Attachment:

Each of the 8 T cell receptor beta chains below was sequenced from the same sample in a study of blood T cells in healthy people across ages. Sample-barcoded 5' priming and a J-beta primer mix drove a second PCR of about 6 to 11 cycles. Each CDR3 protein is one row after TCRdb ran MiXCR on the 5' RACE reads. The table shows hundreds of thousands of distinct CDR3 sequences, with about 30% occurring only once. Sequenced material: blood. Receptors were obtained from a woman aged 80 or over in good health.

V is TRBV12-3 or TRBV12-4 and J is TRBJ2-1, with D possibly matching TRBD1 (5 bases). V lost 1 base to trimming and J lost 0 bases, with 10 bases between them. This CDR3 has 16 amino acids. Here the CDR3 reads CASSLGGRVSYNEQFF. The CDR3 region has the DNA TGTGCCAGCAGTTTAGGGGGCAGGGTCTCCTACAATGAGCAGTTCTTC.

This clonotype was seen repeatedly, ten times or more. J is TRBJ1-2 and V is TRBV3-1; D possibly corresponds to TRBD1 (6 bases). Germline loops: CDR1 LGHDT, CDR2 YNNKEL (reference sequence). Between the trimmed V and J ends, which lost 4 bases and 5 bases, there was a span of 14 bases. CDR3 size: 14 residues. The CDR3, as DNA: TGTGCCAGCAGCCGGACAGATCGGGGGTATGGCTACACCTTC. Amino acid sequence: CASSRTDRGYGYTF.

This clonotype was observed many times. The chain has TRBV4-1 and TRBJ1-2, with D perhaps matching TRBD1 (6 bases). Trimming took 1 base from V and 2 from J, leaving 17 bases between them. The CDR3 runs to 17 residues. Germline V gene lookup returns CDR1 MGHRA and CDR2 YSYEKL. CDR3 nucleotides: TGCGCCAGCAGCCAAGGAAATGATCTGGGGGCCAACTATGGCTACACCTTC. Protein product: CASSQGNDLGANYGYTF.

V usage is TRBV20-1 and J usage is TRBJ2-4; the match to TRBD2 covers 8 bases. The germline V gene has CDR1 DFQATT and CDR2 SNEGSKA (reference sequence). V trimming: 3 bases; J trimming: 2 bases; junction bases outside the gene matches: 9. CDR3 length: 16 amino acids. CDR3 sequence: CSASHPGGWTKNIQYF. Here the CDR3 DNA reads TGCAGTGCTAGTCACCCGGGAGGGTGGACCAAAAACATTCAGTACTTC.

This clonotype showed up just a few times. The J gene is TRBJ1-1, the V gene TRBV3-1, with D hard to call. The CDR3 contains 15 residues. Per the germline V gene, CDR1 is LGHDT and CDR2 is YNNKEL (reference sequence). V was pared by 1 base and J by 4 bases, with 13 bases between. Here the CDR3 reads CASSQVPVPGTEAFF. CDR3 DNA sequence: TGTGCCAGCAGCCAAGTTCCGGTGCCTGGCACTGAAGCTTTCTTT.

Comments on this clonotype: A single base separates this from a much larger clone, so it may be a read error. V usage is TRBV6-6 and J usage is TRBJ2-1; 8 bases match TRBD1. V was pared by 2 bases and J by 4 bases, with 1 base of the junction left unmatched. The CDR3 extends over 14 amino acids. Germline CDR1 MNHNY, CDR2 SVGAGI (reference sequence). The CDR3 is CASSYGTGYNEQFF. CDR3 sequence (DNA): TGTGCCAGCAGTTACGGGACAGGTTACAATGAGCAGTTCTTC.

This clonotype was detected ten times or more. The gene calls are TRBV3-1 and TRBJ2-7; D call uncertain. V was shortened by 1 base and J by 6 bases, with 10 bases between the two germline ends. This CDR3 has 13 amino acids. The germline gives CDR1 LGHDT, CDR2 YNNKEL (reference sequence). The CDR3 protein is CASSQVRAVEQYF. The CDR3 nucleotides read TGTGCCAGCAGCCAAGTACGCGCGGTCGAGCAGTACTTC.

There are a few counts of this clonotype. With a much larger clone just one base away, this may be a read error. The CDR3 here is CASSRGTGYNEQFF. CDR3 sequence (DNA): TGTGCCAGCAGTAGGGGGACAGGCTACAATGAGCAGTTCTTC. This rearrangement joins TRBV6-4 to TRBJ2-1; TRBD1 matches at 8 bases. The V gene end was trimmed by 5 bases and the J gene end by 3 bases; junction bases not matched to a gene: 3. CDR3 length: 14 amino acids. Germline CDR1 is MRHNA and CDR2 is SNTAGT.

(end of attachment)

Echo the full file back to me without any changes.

Each of the 8 T cell receptor beta chains below was sequenced from the same sample in a study of blood T cells in healthy people across ages. Sample-barcoded 5' priming and a J-beta primer mix drove a second PCR of about 6 to 11 cycles. Each CDR3 protein is one row after TCRdb ran MiXCR on the 5' RACE reads. The table shows hundreds of thousands of distinct CDR3 sequences, with about 30% occurring only once. Sequenced material: blood. Receptors were obtained from a woman aged 80 or over in good health.

V is TRBV12-3 or TRBV12-4 and J is TRBJ2-1, with D possibly matching TRBD1 (5 bases). V lost 1 base to trimming and J lost 0 bases, with 10 bases between them. This CDR3 has 16 amino acids. Here the CDR3 reads CASSLGGRVSYNEQFF. The CDR3 region has the DNA TGTGCCAGCAGTTTAGGGGGCAGGGTCTCCTACAATGAGCAGTTCTTC.

This clonotype was seen repeatedly, ten times or more. J is TRBJ1-2 and V is TRBV3-1; D possibly corresponds to TRBD1 (6 bases). Germline loops: CDR1 LGHDT, CDR2 YNNKEL (reference sequence). Between the trimmed V and J ends, which lost 4 bases and 5 bases, there was a span of 14 bases. CDR3 size: 14 residues. The CDR3, as DNA: TGTGCCAGCAGCCGGACAGATCGGGGGTATGGCTACACCTTC. Amino acid sequence: CASSRTDRGYGYTF.

This clonotype was observed many times. The chain has TRBV4-1 and TRBJ1-2, with D perhaps matching TRBD1 (6 bases). Trimming took 1 base from V and 2 from J, leaving 17 bases between them. The CDR3 runs to 17 residues. Germline V gene lookup returns CDR1 MGHRA and CDR2 YSYEKL. CDR3 nucleotides: TGCGCCAGCAGCCAAGGAAATGATCTGGGGGCCAACTATGGCTACACCTTC. Protein product: CASSQGNDLGANYGYTF.

V usage is TRBV20-1 and J usage is TRBJ2-4; the match to TRBD2 covers 8 bases. The germline V gene has CDR1 DFQATT and CDR2 SNEGSKA (reference sequence). V trimming: 3 bases; J trimming: 2 bases; junction bases outside the gene matches: 9. CDR3 length: 16 amino acids. CDR3 sequence: CSASHPGGWTKNIQYF. Here the CDR3 DNA reads TGCAGTGCTAGTCACCCGGGAGGGTGGACCAAAAACATTCAGTACTTC.

This clonotype showed up just a few times. The J gene is TRBJ1-1, the V gene TRBV3-1, with D hard to call. The CDR3 contains 15 residues. Per the germline V gene, CDR1 is LGHDT and CDR2 is YNNKEL (reference sequence). V was pared by 1 base and J by 4 bases, with 13 bases between. Here the CDR3 reads CASSQVPVPGTEAFF. CDR3 DNA sequence: TGTGCCAGCAGCCAAGTTCCGGTGCCTGGCACTGAAGCTTTCTTT.

Comments on this clonotype: A single base separates this from a much larger clone, so it may be a read error. V usage is TRBV6-6 and J usage is TRBJ2-1; 8 bases match TRBD1. V was pared by 2 bases and J by 4 bases, with 1 base of the junction left unmatched. The CDR3 extends over 14 amino acids. Germline CDR1 MNHNY, CDR2 SVGAGI (reference sequence). The CDR3 is CASSYGTGYNEQFF. CDR3 sequence (DNA): TGTGCCAGCAGTTACGGGACAGGTTACAATGAGCAGTTCTTC.

This clonotype was detected ten times or more. The gene calls are TRBV3-1 and TRBJ2-7; D call uncertain. V was shortened by 1 base and J by 6 bases, with 10 bases between the two germline ends. This CDR3 has 13 amino acids. The germline gives CDR1 LGHDT, CDR2 YNNKEL (reference sequence). The CDR3 protein is CASSQVRAVEQYF. The CDR3 nucleotides read TGTGCCAGCAGCCAAGTACGCGCGGTCGAGCAGTACTTC.

There are a few counts of this clonotype. With a much larger clone just one base away, this may be a read error. The CDR3 here is CASSRGTGYNEQFF. CDR3 sequence (DNA): TGTGCCAGCAGTAGGGGGACAGGCTACAATGAGCAGTTCTTC. This rearrangement joins TRBV6-4 to TRBJ2-1; TRBD1 matches at 8 bases. The V gene end was trimmed by 5 bases and the J gene end by 3 bases; junction bases not matched to a gene: 3. CDR3 length: 14 amino acids. Germline CDR1 is MRHNA and CDR2 is SNTAGT.